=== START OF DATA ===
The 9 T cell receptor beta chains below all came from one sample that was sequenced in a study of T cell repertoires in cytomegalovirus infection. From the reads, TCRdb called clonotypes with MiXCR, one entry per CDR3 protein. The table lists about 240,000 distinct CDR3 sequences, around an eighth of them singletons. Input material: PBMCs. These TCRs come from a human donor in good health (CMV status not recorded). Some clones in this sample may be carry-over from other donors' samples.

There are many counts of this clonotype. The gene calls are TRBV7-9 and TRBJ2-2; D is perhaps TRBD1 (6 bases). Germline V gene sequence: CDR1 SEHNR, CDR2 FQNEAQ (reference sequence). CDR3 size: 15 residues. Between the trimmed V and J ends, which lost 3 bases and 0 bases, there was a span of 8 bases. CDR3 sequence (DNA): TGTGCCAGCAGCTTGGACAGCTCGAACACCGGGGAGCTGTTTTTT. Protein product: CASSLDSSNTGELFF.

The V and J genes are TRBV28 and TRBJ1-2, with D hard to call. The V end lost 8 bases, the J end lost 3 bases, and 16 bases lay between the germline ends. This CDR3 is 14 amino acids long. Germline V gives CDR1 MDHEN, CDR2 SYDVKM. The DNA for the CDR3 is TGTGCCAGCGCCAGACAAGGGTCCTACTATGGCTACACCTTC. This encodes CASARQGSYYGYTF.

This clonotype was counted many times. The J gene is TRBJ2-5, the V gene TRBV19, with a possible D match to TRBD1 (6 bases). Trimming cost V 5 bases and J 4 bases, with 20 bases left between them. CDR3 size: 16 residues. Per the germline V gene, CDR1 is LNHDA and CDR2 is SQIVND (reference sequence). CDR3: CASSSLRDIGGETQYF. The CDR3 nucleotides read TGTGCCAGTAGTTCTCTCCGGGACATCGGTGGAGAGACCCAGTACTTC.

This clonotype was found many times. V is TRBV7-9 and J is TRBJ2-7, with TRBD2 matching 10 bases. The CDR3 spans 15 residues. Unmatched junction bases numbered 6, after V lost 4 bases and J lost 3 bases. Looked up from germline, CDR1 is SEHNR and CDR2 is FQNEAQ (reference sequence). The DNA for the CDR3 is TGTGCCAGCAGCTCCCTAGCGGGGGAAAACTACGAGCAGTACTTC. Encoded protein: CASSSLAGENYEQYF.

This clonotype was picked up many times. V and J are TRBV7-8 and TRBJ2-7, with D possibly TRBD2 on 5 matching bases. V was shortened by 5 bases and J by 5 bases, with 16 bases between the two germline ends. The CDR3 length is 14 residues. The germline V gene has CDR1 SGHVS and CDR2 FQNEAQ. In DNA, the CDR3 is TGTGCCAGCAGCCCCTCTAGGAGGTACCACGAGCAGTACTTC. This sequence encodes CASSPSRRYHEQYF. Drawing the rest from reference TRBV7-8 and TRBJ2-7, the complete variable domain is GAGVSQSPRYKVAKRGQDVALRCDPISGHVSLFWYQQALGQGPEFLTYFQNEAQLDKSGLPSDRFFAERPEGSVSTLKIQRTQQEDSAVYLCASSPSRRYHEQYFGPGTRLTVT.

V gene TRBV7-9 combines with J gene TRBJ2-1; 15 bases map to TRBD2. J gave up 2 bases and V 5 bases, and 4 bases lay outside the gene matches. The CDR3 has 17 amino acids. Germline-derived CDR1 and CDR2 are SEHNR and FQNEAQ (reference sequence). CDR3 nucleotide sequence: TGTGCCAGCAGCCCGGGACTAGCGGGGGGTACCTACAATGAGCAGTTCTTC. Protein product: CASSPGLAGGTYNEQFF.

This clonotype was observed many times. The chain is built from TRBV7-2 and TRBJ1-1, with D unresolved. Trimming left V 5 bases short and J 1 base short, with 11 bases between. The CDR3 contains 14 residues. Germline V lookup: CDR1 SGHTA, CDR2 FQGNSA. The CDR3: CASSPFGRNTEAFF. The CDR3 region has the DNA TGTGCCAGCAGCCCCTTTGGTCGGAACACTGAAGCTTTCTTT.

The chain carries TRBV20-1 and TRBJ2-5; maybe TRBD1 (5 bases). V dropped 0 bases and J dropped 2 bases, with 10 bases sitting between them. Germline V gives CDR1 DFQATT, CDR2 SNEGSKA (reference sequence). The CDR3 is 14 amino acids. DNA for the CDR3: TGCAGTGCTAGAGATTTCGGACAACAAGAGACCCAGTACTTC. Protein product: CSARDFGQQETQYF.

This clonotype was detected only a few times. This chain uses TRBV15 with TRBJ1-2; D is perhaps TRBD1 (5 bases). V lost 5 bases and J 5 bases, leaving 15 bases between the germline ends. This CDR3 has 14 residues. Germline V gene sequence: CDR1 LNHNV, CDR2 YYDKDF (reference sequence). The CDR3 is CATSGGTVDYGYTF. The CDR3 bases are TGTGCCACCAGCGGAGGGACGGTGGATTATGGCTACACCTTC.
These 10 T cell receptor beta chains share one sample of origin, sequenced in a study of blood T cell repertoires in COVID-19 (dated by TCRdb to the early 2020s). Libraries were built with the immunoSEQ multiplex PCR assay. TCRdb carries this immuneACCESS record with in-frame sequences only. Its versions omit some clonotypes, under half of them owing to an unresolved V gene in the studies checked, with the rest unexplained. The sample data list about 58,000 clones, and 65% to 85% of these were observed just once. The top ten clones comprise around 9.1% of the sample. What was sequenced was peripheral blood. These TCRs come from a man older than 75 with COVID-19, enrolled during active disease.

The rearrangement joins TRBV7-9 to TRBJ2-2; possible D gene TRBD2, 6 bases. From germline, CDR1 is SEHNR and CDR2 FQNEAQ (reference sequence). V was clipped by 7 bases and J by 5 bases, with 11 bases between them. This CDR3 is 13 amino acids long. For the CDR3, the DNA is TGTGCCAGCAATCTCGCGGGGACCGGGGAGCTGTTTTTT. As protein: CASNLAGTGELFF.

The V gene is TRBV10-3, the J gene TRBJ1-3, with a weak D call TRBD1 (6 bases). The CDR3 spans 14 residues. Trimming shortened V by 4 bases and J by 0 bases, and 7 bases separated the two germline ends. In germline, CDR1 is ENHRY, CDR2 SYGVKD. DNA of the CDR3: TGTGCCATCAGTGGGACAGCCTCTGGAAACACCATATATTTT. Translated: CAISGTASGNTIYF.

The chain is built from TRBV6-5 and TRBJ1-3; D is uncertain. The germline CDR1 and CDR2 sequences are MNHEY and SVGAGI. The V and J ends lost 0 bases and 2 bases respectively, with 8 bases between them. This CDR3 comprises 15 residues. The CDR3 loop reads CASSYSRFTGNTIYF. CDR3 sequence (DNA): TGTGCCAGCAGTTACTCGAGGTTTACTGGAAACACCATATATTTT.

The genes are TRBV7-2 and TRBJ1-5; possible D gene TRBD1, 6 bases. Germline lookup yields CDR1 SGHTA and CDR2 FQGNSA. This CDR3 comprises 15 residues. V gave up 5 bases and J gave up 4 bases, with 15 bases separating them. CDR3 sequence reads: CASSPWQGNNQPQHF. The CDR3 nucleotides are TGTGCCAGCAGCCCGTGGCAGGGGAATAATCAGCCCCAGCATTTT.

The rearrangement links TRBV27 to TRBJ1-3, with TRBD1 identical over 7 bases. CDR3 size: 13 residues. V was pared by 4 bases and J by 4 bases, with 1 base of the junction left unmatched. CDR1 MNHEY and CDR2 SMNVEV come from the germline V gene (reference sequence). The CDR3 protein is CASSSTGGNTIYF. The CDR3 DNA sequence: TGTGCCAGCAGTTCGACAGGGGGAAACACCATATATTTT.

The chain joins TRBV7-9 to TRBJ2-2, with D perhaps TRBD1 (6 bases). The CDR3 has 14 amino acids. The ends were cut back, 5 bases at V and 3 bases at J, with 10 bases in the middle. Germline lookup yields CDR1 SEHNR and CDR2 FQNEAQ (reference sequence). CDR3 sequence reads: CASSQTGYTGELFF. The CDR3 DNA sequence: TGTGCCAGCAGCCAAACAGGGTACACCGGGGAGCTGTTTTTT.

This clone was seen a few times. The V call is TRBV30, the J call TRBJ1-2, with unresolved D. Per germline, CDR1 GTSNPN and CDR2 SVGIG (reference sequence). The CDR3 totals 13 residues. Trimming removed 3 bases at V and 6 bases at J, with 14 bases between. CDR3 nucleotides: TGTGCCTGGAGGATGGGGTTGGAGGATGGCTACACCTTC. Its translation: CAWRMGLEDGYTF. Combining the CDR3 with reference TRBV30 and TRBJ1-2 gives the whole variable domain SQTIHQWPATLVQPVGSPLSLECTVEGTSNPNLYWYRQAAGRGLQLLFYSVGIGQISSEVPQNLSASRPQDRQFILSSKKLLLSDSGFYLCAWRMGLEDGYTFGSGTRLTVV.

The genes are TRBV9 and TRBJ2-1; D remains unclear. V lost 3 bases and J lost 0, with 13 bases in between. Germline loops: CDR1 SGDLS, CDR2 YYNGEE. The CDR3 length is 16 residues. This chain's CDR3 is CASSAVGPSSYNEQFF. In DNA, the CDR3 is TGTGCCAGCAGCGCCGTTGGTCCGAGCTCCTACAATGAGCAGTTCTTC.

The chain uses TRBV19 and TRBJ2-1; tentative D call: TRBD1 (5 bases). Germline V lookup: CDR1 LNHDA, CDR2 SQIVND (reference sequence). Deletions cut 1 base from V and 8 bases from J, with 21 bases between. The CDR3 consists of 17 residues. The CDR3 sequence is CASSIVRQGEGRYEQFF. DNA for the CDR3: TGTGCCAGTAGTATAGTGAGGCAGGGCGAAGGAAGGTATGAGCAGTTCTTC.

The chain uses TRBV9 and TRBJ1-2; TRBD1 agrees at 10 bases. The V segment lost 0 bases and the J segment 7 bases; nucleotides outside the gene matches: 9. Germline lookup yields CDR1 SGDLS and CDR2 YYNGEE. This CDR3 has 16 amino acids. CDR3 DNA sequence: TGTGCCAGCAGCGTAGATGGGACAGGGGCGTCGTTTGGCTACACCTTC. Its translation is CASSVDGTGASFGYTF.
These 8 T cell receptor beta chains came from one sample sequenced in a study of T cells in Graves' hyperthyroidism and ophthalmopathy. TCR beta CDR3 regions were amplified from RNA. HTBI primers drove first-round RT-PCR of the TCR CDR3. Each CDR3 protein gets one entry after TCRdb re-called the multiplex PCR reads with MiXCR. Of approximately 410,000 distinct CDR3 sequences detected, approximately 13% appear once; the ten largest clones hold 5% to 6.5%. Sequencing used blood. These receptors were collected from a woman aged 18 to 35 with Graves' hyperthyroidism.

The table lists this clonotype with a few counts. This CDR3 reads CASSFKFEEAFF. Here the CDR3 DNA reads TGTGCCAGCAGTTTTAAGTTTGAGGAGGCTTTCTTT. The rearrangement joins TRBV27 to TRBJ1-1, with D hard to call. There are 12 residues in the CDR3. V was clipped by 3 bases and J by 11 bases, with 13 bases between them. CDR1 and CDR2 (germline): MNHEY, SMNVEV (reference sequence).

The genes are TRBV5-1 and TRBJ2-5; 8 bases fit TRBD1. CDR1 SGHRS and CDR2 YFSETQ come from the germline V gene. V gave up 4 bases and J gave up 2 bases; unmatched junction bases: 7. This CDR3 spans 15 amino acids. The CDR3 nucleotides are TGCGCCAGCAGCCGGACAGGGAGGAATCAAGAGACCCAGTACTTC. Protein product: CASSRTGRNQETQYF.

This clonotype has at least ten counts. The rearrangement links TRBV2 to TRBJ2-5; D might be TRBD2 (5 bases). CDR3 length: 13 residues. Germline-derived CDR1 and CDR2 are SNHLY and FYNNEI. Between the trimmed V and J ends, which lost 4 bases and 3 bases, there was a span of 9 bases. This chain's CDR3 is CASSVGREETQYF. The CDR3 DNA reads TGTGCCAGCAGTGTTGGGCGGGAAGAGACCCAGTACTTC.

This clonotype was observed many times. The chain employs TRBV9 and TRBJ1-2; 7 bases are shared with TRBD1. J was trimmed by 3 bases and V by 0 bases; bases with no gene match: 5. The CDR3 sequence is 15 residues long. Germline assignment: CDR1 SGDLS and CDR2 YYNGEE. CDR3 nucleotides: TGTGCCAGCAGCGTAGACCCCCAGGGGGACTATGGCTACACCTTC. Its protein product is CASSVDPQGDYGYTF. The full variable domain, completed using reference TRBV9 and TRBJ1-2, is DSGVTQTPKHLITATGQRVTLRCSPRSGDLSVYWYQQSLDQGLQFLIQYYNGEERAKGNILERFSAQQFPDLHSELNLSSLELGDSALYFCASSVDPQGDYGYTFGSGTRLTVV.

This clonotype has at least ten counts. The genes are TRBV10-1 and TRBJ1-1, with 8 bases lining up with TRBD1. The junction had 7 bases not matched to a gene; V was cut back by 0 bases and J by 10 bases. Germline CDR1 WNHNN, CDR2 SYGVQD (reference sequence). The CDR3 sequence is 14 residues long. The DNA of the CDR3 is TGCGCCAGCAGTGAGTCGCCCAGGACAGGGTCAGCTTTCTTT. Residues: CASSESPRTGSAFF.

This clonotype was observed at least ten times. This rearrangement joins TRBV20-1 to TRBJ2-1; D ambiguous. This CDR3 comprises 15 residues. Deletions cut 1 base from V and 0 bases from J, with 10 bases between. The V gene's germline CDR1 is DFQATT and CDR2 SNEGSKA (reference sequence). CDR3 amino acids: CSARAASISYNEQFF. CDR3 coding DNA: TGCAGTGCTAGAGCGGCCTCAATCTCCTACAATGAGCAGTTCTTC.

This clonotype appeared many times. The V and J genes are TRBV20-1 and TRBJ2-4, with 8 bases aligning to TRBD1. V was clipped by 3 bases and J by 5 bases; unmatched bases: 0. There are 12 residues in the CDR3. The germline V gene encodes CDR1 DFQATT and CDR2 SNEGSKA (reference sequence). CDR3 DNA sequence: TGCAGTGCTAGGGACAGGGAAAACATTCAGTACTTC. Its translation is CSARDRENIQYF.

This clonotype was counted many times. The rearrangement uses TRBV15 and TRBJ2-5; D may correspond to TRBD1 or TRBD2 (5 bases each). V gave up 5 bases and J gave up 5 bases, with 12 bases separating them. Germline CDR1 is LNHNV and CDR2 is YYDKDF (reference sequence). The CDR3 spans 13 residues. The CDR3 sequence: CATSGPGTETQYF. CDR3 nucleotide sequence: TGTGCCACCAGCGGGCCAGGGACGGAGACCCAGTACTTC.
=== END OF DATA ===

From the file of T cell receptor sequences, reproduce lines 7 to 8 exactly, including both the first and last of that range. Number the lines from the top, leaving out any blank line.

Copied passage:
V gene TRBV7-9 combines with J gene TRBJ2-1; 15 bases map to TRBD2. J gave up 2 bases and V 5 bases, and 4 bases lay outside the gene matches. The CDR3 has 17 amino acids. Germline-derived CDR1 and CDR2 are SEHNR and FQNEAQ (reference sequence). CDR3 nucleotide sequence: TGTGCCAGCAGCCCGGGACTAGCGGGGGGTACCTACAATGAGCAGTTCTTC. Protein product: CASSPGLAGGTYNEQFF.

This clonotype was observed many times. The chain is built from TRBV7-2 and TRBJ1-1, with D unresolved. Trimming left V 5 bases short and J 1 base short, with 11 bases between. The CDR3 contains 14 residues. Germline V lookup: CDR1 SGHTA, CDR2 FQGNSA. The CDR3: CASSPFGRNTEAFF. The CDR3 region has the DNA TGTGCCAGCAGCCCCTTTGGTCGGAACACTGAAGCTTTCTTT.